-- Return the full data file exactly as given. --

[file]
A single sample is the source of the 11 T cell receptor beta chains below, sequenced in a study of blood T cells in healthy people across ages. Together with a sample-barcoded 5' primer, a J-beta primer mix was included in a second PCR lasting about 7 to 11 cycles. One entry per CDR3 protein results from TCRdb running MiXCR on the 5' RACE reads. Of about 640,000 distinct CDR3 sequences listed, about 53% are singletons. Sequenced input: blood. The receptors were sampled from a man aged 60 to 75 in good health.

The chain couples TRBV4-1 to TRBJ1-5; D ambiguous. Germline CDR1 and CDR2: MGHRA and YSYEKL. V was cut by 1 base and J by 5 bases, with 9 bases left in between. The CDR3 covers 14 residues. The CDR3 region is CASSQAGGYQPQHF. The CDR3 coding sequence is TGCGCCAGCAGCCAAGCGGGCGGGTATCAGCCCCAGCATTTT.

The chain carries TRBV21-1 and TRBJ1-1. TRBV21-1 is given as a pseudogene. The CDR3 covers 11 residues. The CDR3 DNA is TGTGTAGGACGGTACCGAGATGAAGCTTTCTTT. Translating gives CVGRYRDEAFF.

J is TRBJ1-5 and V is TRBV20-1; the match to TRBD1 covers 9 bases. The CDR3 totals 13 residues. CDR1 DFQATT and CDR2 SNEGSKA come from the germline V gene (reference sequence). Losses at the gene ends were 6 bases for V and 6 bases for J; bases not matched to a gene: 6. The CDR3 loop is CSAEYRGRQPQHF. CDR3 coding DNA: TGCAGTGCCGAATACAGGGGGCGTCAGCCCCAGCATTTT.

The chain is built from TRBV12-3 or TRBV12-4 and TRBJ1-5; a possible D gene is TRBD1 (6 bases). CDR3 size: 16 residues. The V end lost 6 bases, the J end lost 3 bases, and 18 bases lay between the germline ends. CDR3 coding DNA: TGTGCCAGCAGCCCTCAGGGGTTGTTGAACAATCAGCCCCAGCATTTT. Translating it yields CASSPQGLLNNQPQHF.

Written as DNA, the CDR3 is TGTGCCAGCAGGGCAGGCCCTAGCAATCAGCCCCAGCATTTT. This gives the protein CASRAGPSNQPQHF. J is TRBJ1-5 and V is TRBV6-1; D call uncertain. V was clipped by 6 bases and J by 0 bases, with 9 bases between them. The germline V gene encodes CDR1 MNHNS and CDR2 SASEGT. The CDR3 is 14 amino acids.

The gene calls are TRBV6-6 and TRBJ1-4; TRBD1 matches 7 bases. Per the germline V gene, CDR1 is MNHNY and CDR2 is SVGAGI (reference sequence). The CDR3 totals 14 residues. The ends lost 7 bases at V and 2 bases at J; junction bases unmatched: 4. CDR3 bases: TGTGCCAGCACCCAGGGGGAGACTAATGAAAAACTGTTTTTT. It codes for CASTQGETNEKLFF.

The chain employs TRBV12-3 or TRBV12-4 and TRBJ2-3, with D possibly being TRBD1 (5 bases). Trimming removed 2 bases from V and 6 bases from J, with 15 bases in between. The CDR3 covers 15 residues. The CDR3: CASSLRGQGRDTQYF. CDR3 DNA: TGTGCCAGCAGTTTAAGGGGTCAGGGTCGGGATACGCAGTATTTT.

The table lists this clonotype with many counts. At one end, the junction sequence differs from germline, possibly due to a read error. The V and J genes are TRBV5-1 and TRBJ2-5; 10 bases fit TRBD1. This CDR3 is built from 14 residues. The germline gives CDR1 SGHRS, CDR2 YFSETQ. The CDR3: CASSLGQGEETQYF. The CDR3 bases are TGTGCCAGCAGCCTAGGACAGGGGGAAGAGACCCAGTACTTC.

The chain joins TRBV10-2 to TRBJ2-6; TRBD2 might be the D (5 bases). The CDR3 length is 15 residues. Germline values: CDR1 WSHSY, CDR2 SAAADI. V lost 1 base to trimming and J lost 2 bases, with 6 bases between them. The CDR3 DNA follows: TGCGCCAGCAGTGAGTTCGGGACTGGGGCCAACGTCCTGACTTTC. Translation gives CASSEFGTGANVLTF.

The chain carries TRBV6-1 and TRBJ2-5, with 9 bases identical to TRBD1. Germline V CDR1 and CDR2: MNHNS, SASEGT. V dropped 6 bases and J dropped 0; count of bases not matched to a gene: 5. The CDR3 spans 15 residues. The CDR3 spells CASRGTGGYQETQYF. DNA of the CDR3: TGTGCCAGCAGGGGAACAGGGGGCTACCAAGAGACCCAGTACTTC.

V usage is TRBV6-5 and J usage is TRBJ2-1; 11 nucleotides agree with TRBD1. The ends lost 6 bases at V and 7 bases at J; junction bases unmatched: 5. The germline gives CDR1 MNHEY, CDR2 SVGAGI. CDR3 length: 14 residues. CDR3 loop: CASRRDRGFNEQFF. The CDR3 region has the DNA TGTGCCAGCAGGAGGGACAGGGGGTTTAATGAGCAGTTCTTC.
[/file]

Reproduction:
A single sample is the source of the 11 T cell receptor beta chains below, sequenced in a study of blood T cells in healthy people across ages. Together with a sample-barcoded 5' primer, a J-beta primer mix was included in a second PCR lasting about 7 to 11 cycles. One entry per CDR3 protein results from TCRdb running MiXCR on the 5' RACE reads. Of about 640,000 distinct CDR3 sequences listed, about 53% are singletons. Sequenced input: blood. The receptors were sampled from a man aged 60 to 75 in good health.

The chain couples TRBV4-1 to TRBJ1-5; D ambiguous. Germline CDR1 and CDR2: MGHRA and YSYEKL. V was cut by 1 base and J by 5 bases, with 9 bases left in between. The CDR3 covers 14 residues. The CDR3 region is CASSQAGGYQPQHF. The CDR3 coding sequence is TGCGCCAGCAGCCAAGCGGGCGGGTATCAGCCCCAGCATTTT.

The chain carries TRBV21-1 and TRBJ1-1. TRBV21-1 is given as a pseudogene. The CDR3 covers 11 residues. The CDR3 DNA is TGTGTAGGACGGTACCGAGATGAAGCTTTCTTT. Translating gives CVGRYRDEAFF.

J is TRBJ1-5 and V is TRBV20-1; the match to TRBD1 covers 9 bases. The CDR3 totals 13 residues. CDR1 DFQATT and CDR2 SNEGSKA come from the germline V gene (reference sequence). Losses at the gene ends were 6 bases for V and 6 bases for J; bases not matched to a gene: 6. The CDR3 loop is CSAEYRGRQPQHF. CDR3 coding DNA: TGCAGTGCCGAATACAGGGGGCGTCAGCCCCAGCATTTT.

The chain is built from TRBV12-3 or TRBV12-4 and TRBJ1-5; a possible D gene is TRBD1 (6 bases). CDR3 size: 16 residues. The V end lost 6 bases, the J end lost 3 bases, and 18 bases lay between the germline ends. CDR3 coding DNA: TGTGCCAGCAGCCCTCAGGGGTTGTTGAACAATCAGCCCCAGCATTTT. Translating it yields CASSPQGLLNNQPQHF.

Written as DNA, the CDR3 is TGTGCCAGCAGGGCAGGCCCTAGCAATCAGCCCCAGCATTTT. This gives the protein CASRAGPSNQPQHF. J is TRBJ1-5 and V is TRBV6-1; D call uncertain. V was clipped by 6 bases and J by 0 bases, with 9 bases between them. The germline V gene encodes CDR1 MNHNS and CDR2 SASEGT. The CDR3 is 14 amino acids.

The gene calls are TRBV6-6 and TRBJ1-4; TRBD1 matches 7 bases. Per the germline V gene, CDR1 is MNHNY and CDR2 is SVGAGI (reference sequence). The CDR3 totals 14 residues. The ends lost 7 bases at V and 2 bases at J; junction bases unmatched: 4. CDR3 bases: TGTGCCAGCACCCAGGGGGAGACTAATGAAAAACTGTTTTTT. It codes for CASTQGETNEKLFF.

The chain employs TRBV12-3 or TRBV12-4 and TRBJ2-3, with D possibly being TRBD1 (5 bases). Trimming removed 2 bases from V and 6 bases from J, with 15 bases in between. The CDR3 covers 15 residues. The CDR3: CASSLRGQGRDTQYF. CDR3 DNA: TGTGCCAGCAGTTTAAGGGGTCAGGGTCGGGATACGCAGTATTTT.

The table lists this clonotype with many counts. At one end, the junction sequence differs from germline, possibly due to a read error. The V and J genes are TRBV5-1 and TRBJ2-5; 10 bases fit TRBD1. This CDR3 is built from 14 residues. The germline gives CDR1 SGHRS, CDR2 YFSETQ. The CDR3: CASSLGQGEETQYF. The CDR3 bases are TGTGCCAGCAGCCTAGGACAGGGGGAAGAGACCCAGTACTTC.

The chain joins TRBV10-2 to TRBJ2-6; TRBD2 might be the D (5 bases). The CDR3 length is 15 residues. Germline values: CDR1 WSHSY, CDR2 SAAADI. V lost 1 base to trimming and J lost 2 bases, with 6 bases between them. The CDR3 DNA follows: TGCGCCAGCAGTGAGTTCGGGACTGGGGCCAACGTCCTGACTTTC. Translation gives CASSEFGTGANVLTF.

The chain carries TRBV6-1 and TRBJ2-5, with 9 bases identical to TRBD1. Germline V CDR1 and CDR2: MNHNS, SASEGT. V dropped 6 bases and J dropped 0; count of bases not matched to a gene: 5. The CDR3 spans 15 residues. The CDR3 spells CASRGTGGYQETQYF. DNA of the CDR3: TGTGCCAGCAGGGGAACAGGGGGCTACCAAGAGACCCAGTACTTC.

V usage is TRBV6-5 and J usage is TRBJ2-1; 11 nucleotides agree with TRBD1. The ends lost 6 bases at V and 7 bases at J; junction bases unmatched: 5. The germline gives CDR1 MNHEY, CDR2 SVGAGI. CDR3 length: 14 residues. CDR3 loop: CASRRDRGFNEQFF. The CDR3 region has the DNA TGTGCCAGCAGGAGGGACAGGGGGTTTAATGAGCAGTTCTTC.